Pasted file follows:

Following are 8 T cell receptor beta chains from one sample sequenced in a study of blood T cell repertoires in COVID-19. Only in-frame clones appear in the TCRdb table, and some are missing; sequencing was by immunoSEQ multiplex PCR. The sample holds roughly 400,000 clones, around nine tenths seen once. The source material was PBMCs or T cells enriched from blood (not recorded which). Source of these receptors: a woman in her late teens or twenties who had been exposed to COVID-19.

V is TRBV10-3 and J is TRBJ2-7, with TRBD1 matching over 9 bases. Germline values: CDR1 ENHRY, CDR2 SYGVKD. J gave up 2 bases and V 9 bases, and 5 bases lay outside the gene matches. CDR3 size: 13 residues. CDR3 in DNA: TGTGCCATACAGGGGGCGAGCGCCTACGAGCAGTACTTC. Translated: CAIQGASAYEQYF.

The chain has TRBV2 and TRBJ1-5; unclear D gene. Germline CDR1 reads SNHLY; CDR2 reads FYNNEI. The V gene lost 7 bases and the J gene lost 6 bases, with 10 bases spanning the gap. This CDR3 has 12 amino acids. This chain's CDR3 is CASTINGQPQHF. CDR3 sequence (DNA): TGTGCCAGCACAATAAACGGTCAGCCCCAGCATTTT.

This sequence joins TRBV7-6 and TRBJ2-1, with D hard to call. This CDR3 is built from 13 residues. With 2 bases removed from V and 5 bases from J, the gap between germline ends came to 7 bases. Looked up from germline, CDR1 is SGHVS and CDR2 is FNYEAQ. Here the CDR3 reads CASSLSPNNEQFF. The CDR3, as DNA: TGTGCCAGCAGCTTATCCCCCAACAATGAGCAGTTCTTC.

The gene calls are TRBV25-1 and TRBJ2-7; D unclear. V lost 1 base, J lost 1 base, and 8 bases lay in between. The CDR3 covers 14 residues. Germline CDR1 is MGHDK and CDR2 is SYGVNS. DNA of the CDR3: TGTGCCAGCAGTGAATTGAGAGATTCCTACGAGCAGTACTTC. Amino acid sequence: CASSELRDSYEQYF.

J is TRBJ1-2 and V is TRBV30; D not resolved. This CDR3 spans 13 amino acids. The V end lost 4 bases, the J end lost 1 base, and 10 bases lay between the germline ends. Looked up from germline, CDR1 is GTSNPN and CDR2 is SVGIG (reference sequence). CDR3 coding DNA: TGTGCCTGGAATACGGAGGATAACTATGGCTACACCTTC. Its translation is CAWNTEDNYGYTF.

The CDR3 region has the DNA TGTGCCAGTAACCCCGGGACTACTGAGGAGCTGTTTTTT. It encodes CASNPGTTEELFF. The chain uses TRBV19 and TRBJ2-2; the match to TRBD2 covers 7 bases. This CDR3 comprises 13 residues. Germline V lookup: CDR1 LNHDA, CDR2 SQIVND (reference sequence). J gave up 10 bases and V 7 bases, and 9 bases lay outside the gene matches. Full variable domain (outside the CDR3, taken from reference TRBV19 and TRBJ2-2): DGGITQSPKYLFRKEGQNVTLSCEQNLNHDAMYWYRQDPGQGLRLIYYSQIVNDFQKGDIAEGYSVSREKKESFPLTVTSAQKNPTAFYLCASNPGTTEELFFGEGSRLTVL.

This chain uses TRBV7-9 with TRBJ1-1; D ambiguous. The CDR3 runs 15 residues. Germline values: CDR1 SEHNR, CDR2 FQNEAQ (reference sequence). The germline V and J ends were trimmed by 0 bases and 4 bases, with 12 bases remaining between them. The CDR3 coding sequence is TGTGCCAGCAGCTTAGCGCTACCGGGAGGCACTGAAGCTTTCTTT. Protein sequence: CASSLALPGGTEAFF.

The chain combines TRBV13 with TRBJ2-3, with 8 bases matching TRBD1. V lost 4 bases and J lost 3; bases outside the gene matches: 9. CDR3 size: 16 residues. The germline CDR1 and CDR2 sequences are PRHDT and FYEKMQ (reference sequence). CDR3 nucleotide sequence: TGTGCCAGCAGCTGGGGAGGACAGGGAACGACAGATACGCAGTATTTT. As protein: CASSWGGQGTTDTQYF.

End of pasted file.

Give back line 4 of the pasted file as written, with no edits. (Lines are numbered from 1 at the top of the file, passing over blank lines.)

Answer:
This sequence joins TRBV7-6 and TRBJ2-1, with D hard to call. This CDR3 is built from 13 residues. With 2 bases removed from V and 5 bases from J, the gap between germline ends came to 7 bases. Looked up from germline, CDR1 is SGHVS and CDR2 is FNYEAQ. Here the CDR3 reads CASSLSPNNEQFF. The CDR3, as DNA: TGTGCCAGCAGCTTATCCCCCAACAATGAGCAGTTCTTC.